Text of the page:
The leader of the B.C. Green Party says Environment Minister Mary Polak should resign for her failure to handle environmental threats including the recent diesel fuel spill near Bella Bella.

“What I’m going to say today is something that I have not done before and I’m not doing lightly,” Andrew Weaver announced at the B.C. Legislature Thursday. “Today after a sequence of events, the last being the diesel spill, I’m calling on the Minister of Environment Mary Polak to resign effective immediately.”

Weaver, who is also MLA for Oak Bay-Gordon Head, said he’s never witnessed a government use “such outrageous rhetoric” to describe its efforts to protect the environment and now lacks confidence in Polak to do her job.

He called attention to two ongoing lawsuits launched over environmental issues – including MiningWatch Canada’s legal action against the government over the collapse of the Mount Polley tailings dam, and Shawnigan Lake residents’ suit over an unwanted contaminated soil dump built above the community’s watershed – and said a spill of more than 90,000 litres of diesel off the coast of Bella Bella is the last straw.

The Heiltsuk First Nation has criticized the federal government’s response to the spill, and even B.C. Premier Christy Clark has said Ottawa hasn’t done enough to provide adequate spill response on the B.C. coast.

Polak has been quiet on the Bella Bella spill – the response to which is a federal responsibility – but did call on Ottawa to create an improved spill-response plan for B.C. waters in June.

Weaver previously said the provincial government needs to take more of “an active stake” when it comes to how the spill affects local First Nations.

“This government is standing like deer looking in headlights with no response, no comment, apart from blaming others,” said Weaver. “We’ve got a climate policy that this government stands up and trumpets as leadership. It’s not a leadership plan.”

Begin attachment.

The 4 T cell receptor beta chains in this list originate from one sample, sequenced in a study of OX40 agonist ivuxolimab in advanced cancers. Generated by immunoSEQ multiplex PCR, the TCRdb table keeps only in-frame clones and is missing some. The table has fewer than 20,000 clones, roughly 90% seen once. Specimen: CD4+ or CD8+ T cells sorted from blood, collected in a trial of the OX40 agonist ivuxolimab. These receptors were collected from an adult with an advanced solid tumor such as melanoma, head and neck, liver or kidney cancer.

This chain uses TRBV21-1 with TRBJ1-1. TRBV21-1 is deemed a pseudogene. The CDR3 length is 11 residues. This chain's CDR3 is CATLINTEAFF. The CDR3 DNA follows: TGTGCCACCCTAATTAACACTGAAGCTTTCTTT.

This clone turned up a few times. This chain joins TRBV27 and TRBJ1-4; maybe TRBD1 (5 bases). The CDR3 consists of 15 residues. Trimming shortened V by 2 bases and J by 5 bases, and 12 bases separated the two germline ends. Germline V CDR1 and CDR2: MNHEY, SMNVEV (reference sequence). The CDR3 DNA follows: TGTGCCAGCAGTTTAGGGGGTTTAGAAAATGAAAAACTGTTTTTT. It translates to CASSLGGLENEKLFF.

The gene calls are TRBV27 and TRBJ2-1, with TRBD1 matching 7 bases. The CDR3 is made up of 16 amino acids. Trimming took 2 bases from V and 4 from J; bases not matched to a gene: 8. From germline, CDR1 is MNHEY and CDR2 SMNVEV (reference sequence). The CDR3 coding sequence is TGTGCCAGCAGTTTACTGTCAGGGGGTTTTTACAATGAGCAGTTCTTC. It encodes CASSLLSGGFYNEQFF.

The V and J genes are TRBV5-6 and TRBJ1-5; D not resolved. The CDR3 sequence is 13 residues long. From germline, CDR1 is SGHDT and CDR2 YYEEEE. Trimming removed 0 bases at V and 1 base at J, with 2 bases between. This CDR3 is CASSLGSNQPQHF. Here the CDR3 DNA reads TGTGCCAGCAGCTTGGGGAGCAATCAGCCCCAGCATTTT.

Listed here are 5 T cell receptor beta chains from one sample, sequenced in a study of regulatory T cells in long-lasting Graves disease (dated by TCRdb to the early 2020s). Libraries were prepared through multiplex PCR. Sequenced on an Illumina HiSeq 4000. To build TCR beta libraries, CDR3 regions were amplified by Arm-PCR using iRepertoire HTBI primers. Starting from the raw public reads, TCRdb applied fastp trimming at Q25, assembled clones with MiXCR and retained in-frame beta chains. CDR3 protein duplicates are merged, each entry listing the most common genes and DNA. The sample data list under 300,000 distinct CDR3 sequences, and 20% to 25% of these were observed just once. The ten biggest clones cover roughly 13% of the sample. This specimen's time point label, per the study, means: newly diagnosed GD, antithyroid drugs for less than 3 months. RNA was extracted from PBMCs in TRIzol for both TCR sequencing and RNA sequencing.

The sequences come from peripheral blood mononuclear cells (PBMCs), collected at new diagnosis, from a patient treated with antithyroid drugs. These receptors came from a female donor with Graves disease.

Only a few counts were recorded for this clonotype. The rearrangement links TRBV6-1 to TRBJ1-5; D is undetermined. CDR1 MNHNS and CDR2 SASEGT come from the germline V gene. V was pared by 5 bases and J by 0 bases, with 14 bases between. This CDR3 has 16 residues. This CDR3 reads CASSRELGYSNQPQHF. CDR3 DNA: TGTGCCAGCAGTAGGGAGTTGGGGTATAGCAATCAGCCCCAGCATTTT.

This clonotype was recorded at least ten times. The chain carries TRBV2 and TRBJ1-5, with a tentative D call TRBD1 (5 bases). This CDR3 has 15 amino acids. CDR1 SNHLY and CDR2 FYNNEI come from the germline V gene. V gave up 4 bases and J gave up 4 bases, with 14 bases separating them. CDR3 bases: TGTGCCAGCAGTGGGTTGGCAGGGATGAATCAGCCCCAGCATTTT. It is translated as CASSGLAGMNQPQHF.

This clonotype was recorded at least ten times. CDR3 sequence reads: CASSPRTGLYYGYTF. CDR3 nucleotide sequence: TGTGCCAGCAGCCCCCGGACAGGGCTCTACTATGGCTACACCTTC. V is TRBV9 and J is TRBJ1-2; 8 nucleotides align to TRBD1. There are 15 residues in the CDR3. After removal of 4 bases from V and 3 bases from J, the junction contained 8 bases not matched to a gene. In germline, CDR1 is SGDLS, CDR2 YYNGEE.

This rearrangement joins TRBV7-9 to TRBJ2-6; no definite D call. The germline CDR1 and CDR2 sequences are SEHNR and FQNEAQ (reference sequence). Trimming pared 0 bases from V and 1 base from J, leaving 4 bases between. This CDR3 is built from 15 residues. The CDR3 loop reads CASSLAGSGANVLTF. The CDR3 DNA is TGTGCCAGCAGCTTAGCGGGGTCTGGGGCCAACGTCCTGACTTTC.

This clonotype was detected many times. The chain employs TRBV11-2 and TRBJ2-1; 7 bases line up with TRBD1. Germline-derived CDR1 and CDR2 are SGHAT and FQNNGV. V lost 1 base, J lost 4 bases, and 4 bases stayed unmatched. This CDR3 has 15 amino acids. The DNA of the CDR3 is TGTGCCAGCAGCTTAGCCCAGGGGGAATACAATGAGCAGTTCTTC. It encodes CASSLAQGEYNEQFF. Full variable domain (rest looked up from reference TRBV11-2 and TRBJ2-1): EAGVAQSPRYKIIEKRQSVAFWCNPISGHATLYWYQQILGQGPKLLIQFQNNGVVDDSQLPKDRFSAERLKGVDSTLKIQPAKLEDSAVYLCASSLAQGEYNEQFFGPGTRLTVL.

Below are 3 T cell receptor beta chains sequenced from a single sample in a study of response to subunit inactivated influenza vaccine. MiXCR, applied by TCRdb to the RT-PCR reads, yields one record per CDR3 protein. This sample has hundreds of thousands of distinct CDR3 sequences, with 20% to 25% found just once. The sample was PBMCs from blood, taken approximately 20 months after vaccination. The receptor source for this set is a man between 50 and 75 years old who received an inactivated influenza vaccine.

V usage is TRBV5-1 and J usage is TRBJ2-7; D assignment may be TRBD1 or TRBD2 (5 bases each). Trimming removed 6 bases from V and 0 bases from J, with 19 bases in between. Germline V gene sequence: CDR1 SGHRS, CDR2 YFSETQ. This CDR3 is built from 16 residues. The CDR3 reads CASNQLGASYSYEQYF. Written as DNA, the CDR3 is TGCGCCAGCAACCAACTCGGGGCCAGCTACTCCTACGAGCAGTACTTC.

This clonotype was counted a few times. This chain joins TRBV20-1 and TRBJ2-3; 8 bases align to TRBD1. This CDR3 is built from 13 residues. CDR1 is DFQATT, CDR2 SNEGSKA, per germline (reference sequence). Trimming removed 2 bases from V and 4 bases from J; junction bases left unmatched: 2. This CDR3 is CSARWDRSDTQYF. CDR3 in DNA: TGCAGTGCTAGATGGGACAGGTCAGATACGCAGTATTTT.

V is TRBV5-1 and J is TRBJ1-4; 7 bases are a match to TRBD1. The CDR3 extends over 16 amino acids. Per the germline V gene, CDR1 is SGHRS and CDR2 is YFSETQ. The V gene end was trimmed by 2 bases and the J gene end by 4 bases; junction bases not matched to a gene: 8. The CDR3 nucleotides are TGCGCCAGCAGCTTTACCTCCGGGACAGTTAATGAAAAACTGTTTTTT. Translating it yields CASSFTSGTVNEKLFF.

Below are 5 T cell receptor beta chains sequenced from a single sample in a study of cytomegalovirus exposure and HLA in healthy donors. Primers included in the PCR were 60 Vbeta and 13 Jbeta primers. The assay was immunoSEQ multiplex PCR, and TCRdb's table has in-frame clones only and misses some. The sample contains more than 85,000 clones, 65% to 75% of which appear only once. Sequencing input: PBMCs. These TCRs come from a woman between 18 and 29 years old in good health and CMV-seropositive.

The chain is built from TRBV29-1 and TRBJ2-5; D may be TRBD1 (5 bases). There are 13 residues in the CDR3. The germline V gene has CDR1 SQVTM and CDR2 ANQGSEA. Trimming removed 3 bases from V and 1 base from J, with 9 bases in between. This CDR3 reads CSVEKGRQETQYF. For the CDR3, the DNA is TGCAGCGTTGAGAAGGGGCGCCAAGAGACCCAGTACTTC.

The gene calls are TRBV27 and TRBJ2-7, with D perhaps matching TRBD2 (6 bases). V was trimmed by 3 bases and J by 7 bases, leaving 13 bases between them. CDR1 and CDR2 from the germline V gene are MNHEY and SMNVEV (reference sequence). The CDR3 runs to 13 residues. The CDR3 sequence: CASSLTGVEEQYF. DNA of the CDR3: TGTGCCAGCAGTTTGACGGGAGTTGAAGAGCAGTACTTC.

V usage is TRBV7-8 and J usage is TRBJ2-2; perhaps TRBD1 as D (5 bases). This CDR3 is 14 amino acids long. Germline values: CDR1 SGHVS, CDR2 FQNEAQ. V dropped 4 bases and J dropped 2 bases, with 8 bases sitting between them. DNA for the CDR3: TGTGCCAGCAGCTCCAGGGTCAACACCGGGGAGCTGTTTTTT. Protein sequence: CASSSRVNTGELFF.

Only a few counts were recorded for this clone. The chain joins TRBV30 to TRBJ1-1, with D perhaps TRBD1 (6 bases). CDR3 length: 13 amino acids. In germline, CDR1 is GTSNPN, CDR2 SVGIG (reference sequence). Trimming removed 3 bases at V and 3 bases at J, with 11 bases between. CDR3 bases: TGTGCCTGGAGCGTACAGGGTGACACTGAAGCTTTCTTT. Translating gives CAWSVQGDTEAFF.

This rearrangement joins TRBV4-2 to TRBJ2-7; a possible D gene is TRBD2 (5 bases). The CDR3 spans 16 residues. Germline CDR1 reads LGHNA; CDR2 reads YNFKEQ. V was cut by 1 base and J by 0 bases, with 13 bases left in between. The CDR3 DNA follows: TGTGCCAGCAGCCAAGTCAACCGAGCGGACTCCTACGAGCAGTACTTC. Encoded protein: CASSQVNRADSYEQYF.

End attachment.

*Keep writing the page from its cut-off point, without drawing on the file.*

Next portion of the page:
He called on the government to replace Polak with “a minister who will stand up for the people of B.C. and the water and environment that we all rely on.”

Sonia Furstenau, Shawnigan Lake Area Director for the Cowichan Valley Regional District, said that her community has spent millions in an ongoing fight against the contaminated soil facility, and said other municipalities across B.C. are contacting her seeking advice on how to wage their own environmental battles against the government.

“It’s absolutely reprehensible that communities are already looking at putting money aside for legal fees, because they understand that they’ll probably be forced to do what we’ve done in Shawnigan, which has had to spend $2-million to fight our own government to protect our drinking water,” she said.

“There is a failure of policy of water protection in this province, and we’re seeing it play out in real time in Shawnigan. I stand with Andrew and say it’s time for the minister to either do her job or step down if she won’t do it.”

A spokesman for the Ministry of Environment said it would release a response to Weaver’s statement later Thursday.